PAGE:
Pick of the Litter
⋆⋆⋆ out of four stars
Unrated: but family friendly.
Doggie cuteness and the inherent emotional pull of canine-human companionship is at the heart of this documentary about puppies being trained to be guide dogs for the blind.
Sure, there's a modicum of drama — not all dogs make it through the rigorous training. But happy endings, it's not a spoiler to say, are in plentiful supply.
Filmmakers Don Hardy Jr. and Dana Nachman follow five pups — this is the "P" litter, Primrose, Patriot, Poppet, Potomac and Phil — from birth through a couple of years of training.
At first, the exceptionally handsome Labrador retriever pups aren't always able to be told apart unless their name flashes on screen. (Not to worry, their name always flashes on screen.)
There are the briefest of introductions to the people working with the dogs, but mostly we get dogs engaged in their process.
If they can be taught to do things such as ignore a command that might endanger their handler — for instance, refusing to cross a street if it appears too perilous — someday down the road one of these dogs might literally save their human's life.
As the training winds up, a low level of suspense builds: Will the dogs make the grade? We learn that Patriot might prove to be too intense for the job, that Poppet's lack of focus might make her more suitable as a breeder and that everybody's favorite, Phil, might get all the way to the finish line and still choke on those crucial final tests.
But this is not a spinoff of a TV reality show elimination. Just because a pooch doesn't become a guide dog doesn't mean it can't serve as a service animal in a different capacity.
Eventually we end up in a place where no dog is a failure, loneliness and human need are presumed vanquished and each puppy, now a gorgeous adult, finds a purpose and a place to call home.
Dave White, the Wrap
Unbroken: Path to Redemption
⋆⋆ out of four stars
Rated: PG-13, thematic content and related disturbing images.
Is it even possible to have a sequel to a biopic? Faith-based film production company PureFlix thinks so.
This drama serves as a bit of a coda to Angelina Jolie's 2014 film "Unbroken," about the amazing World War II survival story of Olympic runner Louis Zamperini.
Both films take Laura Hillenbrand's biography as inspiration, with this installment picking up where Jolie's film faded into text.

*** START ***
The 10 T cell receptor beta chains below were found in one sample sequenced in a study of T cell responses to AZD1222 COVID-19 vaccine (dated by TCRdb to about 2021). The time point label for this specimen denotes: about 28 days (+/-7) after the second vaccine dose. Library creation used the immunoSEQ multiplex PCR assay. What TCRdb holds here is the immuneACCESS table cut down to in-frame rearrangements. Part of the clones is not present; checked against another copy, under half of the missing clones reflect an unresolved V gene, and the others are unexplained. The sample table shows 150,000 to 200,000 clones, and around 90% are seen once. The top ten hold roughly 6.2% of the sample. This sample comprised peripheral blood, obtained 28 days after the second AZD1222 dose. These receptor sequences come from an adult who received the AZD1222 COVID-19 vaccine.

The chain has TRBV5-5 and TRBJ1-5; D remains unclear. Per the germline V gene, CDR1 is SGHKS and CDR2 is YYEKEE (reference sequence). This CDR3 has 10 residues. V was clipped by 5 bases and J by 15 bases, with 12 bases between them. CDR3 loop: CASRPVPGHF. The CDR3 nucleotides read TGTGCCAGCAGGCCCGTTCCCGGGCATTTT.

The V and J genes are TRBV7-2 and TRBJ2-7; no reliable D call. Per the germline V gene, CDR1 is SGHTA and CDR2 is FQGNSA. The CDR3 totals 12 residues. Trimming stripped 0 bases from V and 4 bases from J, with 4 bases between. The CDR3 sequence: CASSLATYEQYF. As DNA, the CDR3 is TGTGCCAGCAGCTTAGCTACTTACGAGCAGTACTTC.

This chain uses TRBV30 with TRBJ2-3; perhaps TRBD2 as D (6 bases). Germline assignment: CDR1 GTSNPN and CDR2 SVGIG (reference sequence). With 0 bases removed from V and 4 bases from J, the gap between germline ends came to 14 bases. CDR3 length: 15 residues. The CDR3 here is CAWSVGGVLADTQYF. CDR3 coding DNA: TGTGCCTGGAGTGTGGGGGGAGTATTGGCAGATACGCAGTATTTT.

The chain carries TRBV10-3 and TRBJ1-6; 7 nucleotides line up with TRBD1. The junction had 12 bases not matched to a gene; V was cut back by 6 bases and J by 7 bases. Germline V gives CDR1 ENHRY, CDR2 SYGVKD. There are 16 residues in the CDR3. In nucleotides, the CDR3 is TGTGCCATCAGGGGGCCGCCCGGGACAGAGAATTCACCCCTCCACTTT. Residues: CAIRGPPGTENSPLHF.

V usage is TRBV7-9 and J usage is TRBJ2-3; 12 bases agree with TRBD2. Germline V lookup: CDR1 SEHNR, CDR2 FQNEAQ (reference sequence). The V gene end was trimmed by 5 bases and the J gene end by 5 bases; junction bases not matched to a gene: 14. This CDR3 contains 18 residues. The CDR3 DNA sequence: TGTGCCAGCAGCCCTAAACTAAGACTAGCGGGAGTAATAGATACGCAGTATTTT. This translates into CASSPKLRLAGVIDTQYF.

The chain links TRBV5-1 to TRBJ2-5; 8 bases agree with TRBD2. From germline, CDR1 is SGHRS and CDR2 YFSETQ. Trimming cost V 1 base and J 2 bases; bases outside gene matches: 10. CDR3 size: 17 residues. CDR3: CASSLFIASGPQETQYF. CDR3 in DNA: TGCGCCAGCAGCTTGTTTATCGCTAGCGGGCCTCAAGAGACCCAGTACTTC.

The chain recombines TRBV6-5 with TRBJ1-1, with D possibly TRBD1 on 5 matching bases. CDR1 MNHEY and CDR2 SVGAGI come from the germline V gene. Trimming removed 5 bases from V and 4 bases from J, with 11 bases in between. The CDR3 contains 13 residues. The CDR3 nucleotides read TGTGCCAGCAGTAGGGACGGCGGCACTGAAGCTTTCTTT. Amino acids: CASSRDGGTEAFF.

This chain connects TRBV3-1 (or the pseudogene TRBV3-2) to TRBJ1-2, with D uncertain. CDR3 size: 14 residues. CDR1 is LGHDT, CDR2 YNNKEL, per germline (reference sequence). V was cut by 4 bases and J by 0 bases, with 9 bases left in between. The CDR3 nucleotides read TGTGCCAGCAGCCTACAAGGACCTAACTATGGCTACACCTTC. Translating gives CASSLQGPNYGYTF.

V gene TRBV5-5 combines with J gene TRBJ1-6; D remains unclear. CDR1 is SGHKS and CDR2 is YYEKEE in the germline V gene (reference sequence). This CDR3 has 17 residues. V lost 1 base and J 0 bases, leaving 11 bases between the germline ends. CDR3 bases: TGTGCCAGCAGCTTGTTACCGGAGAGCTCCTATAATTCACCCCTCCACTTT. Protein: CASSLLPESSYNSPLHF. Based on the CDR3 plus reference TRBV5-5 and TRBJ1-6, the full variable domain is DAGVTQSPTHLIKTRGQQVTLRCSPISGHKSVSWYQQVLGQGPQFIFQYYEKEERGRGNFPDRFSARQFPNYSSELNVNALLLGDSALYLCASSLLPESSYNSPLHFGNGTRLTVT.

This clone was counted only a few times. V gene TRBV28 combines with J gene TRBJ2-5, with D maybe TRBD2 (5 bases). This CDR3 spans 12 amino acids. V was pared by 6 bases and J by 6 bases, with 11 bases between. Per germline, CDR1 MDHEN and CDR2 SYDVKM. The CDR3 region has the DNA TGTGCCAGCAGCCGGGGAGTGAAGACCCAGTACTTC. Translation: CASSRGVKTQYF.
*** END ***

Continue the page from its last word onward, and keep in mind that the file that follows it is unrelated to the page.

Most of the best-known dramatic events from Zamperini's life — running in the 1936 Berlin Olympics, surviving a plane crash in the Pacific Ocean during World War II and taking refuge on a raft for 47 days, enduring a Japanese prisoner of war camp and being declared dead — are shoehorned into an opening credit sequence.
Then "Path to Redemption" zeros in on Zamperini's struggles to adapt to normal life. It's an endless cycle of nightmares, drinking and career failures until Louis (Samuel Hunt) inches closer to rock bottom.
It's not until his wife persuades him to attend a tent revival hosted by Billy Graham (played by Graham's grandson, preacher Will Graham) that Zamperini sees another way out.
The journey from hitting rock bottom to seeing the light is one we've seen before, and this doesn't break the mold, relying on melodrama and stereotypes to get us where we're going.
While the film provides some of the best production values for a PureFlix film to date, its focus on one moment in a life of incredible moments makes it feel unnecessarily prolonged, and a fussy addendum to a film about Zamperini that already exists.
Katie Walsh, Tribune News Service
½ out of four stars
Rated: R for profanity
Theater: Willow Creek
Here's an early candidate for the worst movie about the 2016 election. There's nothing here we haven't heard countless times before, stretched out to an unnecessary 90 minutes in what amounts to an utterly inessential exercise.
The film is little more than a series of interviews with prospective Donald Trump voters, filmed during the buildup to the election. Among those interviewed are Republican fundraisers in Florida, unemployed miners in West Virginia and ranchers who live along the Mexican border. Director James D. Stern, who appears on screen conducting the interviews and contributes off-the-cuff commentary, clearly is in the anti-Trump camp but, at the same time, never directly challenges what he's being told. The entirety of the political analysis consists of shots of Stern looking increasingly exasperated.
Stern is primarily a producer with a diverse résumé that includes "Looper" and "I'm Not There." With "American Chaos," he demonstrates no qualifications as a documentarian beyond the fact that he can afford to hire a camera crew.
The movie might have been better had the filmmaker revisited his interview subjects now that we are deep into Trump's presidency. But that would have required additional work. If the film is a testament to anything, it's Stern's laziness.
Who's the audience for this film? Certainly not Trump voters, who will smell its liberal bias a mile away. As for the president's critics, they are likely to gnash their teeth as they're forced to relive an unpleasant election.
Alan Zilberman, Washington Post